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Heli Pihlajamaa, director of patent law at the European Patent Office (EPO), yesterday outlined the latest developments in the area of plant patentability.
She was speaking at the Life Sciences Patents Network Europe conference hosted by Life Sciences IP Review in London.
On November 3, the European Commission adopted a notice clarifying certain articles of Directive 98/44 on the protection of biotechnological inventions.
The aspects of the directive concerned have “always been criticised by the European Parliament and by several non-governmental organisations”.
The most important one, according to Pihlajamaa, is the patentability of products obtained by essentially biologic processes. The notice said such products are unpatentable.
Although the notice is a non-binding instrument, the Court of Justice of the European Union (CJEU) has “followed such notices in their decisions”.
“The [European] Commission takes the view that the legislators’ intention, when adopting the directive, was to exclude from patentability products that are obtained by means of essentially biological processes,” she said.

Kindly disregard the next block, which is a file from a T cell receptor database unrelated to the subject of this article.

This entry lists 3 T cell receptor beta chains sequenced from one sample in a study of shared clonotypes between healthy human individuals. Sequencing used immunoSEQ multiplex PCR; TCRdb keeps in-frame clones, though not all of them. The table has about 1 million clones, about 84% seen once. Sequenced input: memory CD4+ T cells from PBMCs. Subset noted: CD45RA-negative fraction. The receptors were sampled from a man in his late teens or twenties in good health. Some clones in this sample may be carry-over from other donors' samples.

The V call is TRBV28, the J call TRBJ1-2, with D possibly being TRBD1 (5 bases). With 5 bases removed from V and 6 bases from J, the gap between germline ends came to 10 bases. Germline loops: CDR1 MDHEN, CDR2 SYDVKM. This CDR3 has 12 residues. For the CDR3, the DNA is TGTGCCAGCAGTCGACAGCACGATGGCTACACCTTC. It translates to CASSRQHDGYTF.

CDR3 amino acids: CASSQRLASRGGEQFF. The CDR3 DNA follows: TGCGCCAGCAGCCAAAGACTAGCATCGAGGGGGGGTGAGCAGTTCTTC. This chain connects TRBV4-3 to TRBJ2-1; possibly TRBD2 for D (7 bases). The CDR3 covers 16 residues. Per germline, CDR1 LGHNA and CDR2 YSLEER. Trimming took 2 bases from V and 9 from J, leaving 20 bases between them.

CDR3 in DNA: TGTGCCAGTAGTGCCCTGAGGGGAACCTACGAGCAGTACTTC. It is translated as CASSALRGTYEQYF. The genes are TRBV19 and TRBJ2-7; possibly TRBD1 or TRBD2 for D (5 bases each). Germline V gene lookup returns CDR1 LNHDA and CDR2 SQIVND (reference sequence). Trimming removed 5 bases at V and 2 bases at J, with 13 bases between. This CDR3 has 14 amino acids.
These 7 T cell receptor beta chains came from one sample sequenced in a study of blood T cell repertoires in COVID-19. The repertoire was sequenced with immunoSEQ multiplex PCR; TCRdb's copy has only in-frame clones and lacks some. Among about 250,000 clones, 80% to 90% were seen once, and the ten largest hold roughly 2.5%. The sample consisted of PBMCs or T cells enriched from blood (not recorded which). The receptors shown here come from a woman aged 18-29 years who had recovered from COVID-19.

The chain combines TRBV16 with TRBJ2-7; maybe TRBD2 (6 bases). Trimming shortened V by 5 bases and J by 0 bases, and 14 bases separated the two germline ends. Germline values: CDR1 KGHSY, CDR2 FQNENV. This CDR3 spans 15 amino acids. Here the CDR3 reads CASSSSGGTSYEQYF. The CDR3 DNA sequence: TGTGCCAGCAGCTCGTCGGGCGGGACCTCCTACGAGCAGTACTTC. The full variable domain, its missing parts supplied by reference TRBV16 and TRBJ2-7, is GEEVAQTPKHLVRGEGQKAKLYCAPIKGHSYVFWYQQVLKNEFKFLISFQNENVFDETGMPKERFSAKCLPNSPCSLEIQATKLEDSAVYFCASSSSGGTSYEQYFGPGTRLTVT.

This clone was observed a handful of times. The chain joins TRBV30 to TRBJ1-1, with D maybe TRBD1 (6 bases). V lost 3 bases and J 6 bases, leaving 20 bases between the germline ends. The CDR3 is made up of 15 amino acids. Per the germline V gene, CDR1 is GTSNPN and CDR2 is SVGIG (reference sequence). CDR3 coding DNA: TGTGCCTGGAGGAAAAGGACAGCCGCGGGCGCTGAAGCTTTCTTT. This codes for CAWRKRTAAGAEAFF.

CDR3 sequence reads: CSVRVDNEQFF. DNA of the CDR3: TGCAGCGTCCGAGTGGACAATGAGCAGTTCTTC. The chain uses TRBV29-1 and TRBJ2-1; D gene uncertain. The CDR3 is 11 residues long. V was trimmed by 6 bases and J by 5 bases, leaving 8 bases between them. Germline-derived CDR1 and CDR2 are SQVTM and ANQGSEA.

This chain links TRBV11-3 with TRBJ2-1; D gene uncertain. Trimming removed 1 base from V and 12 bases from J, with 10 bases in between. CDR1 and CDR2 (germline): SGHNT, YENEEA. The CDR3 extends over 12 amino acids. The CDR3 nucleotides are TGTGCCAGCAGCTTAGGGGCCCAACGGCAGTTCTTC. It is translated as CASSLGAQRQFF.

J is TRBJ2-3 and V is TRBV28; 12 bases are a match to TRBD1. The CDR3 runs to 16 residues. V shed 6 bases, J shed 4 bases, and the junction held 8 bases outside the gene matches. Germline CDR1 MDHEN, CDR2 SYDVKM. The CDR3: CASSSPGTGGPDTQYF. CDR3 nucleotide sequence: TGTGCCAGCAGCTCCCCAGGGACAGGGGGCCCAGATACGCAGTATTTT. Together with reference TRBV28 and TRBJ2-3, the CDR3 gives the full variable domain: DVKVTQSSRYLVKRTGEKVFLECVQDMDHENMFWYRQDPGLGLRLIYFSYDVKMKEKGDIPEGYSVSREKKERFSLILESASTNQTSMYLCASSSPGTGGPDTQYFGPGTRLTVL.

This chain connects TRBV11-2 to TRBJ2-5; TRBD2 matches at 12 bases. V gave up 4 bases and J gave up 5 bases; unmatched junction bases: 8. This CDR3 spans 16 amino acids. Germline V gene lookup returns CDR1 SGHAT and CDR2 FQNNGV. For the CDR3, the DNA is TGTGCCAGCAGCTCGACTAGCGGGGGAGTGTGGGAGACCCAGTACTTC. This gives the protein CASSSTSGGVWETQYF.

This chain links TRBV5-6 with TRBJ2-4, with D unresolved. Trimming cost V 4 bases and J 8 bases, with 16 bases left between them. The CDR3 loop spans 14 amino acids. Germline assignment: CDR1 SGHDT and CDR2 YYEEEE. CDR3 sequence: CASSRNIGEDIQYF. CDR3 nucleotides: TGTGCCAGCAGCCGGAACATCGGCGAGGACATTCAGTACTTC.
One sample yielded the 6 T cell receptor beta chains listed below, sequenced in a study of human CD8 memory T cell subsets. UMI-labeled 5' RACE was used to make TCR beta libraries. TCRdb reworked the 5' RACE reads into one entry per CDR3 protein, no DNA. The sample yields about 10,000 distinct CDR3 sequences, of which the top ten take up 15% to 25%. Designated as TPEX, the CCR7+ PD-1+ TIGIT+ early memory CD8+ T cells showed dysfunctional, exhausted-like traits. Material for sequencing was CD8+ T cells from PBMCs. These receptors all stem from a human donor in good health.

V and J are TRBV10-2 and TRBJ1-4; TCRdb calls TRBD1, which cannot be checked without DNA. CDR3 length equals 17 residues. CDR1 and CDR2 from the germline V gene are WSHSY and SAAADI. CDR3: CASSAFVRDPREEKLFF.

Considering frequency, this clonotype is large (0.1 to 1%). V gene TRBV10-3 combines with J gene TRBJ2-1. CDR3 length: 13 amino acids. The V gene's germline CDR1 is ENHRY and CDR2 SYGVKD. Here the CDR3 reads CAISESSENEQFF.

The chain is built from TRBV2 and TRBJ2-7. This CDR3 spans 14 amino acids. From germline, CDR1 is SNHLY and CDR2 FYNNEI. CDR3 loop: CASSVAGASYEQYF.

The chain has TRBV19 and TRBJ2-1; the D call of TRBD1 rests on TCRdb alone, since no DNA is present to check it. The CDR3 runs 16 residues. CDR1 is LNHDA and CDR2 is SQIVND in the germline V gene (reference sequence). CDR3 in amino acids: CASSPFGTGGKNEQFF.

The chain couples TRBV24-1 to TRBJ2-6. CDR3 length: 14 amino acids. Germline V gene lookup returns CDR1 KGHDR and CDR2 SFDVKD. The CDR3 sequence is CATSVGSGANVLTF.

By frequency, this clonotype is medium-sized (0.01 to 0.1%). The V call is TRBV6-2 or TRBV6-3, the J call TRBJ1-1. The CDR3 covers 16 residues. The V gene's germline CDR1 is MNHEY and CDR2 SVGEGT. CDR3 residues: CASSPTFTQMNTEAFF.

This means the commission has come to a different conclusion to the Enlarged Board of Appeal at the EPO in Tomato II and Broccoli II.
According to Pihlajamaa, contracting states have invited the EPO to present options on how to react to the notice in early 2017. One of the options must be a proposal for an amendment to the implementing regulations of the directive.
In the meantime, the EPO will stay proceedings whenever the outcome of a patent application would be “totally dependent” on the outcome of the discussion, until there is clarity.
LSPN16, EPO, European Patent Office, patents, patentability, clinical trials, plants, Heli Pihlajamaa